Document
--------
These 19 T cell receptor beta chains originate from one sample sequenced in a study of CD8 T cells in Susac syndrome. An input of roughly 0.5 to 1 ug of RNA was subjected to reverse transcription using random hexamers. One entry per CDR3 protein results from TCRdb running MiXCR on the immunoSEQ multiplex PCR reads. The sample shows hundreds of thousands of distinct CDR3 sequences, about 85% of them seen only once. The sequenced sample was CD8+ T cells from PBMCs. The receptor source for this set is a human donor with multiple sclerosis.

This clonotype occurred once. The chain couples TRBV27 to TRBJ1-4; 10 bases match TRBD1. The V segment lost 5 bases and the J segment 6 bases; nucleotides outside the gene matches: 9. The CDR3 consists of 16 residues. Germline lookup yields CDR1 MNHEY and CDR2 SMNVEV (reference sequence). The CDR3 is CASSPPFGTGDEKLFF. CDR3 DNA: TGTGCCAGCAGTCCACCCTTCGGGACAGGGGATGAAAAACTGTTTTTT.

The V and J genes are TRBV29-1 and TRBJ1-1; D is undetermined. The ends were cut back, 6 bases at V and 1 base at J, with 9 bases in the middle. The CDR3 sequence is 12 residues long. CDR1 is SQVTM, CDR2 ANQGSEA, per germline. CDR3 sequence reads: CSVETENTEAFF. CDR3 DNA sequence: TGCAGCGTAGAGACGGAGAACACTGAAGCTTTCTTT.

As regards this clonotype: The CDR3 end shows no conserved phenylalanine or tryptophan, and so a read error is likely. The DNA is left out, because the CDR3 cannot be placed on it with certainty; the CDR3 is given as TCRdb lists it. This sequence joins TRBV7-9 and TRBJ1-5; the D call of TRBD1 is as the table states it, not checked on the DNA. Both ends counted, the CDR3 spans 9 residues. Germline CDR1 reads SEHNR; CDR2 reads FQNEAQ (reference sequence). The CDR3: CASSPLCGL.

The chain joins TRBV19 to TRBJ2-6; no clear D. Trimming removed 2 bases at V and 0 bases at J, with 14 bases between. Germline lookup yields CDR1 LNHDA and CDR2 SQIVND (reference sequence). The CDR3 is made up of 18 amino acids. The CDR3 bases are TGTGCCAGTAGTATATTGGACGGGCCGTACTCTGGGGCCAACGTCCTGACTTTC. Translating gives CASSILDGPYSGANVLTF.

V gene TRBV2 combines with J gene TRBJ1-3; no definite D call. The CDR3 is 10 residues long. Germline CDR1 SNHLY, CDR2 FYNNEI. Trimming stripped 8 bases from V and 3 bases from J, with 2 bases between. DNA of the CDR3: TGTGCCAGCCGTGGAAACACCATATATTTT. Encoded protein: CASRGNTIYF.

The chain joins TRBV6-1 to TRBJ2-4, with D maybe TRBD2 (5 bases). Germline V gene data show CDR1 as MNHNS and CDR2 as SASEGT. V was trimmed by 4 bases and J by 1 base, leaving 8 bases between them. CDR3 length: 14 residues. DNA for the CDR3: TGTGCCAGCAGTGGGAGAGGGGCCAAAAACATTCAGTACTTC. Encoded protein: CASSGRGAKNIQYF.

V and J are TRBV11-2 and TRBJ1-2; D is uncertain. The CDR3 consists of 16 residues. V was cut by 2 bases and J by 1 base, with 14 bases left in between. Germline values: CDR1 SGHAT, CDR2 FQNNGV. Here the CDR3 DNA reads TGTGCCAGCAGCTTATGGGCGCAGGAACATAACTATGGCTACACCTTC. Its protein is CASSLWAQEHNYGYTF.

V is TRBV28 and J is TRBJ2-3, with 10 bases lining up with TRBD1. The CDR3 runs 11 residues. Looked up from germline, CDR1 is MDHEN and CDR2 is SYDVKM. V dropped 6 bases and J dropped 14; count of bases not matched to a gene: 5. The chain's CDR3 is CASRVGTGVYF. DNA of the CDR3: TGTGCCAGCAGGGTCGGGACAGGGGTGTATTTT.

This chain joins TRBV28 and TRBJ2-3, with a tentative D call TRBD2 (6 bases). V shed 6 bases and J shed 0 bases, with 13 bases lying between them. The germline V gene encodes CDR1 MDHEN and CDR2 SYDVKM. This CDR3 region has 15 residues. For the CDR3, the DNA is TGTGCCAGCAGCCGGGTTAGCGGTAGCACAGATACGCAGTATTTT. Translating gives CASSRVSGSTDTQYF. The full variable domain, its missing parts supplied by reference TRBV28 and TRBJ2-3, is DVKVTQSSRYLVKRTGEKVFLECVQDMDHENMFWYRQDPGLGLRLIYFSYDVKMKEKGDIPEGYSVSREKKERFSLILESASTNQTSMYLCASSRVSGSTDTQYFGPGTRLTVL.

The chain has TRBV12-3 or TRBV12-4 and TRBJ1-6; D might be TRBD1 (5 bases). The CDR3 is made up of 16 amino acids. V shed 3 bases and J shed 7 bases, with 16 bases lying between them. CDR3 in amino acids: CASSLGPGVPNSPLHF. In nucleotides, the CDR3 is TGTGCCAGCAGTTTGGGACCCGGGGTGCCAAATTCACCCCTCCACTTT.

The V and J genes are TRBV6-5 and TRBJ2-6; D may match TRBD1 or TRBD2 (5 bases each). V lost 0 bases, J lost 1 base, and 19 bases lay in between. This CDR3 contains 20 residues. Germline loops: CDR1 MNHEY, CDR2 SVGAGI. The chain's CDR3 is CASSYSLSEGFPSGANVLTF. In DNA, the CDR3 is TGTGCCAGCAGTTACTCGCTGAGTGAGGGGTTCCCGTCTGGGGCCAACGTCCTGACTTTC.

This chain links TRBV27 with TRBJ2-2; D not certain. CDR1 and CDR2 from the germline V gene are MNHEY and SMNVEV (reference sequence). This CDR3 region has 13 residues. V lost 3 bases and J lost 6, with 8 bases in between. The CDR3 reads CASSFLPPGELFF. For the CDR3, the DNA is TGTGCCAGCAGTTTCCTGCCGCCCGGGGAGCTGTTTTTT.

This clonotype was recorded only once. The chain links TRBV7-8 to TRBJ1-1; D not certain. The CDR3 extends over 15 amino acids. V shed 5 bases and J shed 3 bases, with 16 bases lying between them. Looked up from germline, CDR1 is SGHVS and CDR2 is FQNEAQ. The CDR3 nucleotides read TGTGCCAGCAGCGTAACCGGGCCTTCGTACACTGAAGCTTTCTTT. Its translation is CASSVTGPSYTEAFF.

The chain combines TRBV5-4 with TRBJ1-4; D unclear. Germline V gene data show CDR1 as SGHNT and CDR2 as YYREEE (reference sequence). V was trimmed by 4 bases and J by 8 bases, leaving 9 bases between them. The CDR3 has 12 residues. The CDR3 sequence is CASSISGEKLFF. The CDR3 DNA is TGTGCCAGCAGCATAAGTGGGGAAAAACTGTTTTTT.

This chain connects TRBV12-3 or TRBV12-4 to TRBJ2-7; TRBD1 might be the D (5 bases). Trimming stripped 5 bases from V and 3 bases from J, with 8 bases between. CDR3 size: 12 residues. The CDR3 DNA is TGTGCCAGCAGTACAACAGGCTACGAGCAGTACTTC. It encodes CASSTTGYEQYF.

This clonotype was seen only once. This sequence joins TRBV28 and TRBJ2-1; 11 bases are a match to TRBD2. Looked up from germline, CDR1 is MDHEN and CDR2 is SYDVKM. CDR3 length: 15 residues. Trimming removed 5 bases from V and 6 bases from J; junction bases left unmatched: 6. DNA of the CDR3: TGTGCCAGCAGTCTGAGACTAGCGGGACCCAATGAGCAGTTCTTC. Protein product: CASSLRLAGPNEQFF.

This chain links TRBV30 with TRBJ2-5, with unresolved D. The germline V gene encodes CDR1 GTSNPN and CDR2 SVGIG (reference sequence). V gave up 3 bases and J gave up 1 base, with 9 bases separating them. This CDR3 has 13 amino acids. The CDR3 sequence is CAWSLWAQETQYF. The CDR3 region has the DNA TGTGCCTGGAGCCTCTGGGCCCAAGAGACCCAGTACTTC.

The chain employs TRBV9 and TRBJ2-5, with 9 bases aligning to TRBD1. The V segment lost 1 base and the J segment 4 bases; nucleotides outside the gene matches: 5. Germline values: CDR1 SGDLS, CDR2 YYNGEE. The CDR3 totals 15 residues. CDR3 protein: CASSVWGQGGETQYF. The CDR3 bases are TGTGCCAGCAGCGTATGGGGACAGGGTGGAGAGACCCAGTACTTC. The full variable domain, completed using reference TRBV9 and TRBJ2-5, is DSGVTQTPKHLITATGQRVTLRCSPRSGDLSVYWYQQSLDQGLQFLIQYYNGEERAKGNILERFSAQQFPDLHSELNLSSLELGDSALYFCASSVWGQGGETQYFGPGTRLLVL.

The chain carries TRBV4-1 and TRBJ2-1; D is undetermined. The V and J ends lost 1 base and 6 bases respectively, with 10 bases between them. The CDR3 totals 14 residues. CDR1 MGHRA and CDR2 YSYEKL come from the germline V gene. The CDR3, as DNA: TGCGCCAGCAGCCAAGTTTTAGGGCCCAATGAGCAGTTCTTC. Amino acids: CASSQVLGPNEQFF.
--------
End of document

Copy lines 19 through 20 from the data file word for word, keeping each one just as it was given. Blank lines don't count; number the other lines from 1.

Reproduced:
The chain employs TRBV9 and TRBJ2-5, with 9 bases aligning to TRBD1. The V segment lost 1 base and the J segment 4 bases; nucleotides outside the gene matches: 5. Germline values: CDR1 SGDLS, CDR2 YYNGEE. The CDR3 totals 15 residues. CDR3 protein: CASSVWGQGGETQYF. The CDR3 bases are TGTGCCAGCAGCGTATGGGGACAGGGTGGAGAGACCCAGTACTTC. The full variable domain, completed using reference TRBV9 and TRBJ2-5, is DSGVTQTPKHLITATGQRVTLRCSPRSGDLSVYWYQQSLDQGLQFLIQYYNGEERAKGNILERFSAQQFPDLHSELNLSSLELGDSALYFCASSVWGQGGETQYFGPGTRLLVL.

The chain carries TRBV4-1 and TRBJ2-1; D is undetermined. The V and J ends lost 1 base and 6 bases respectively, with 10 bases between them. The CDR3 totals 14 residues. CDR1 MGHRA and CDR2 YSYEKL come from the germline V gene. The CDR3, as DNA: TGCGCCAGCAGCCAAGTTTTAGGGCCCAATGAGCAGTTCTTC. Amino acids: CASSQVLGPNEQFF.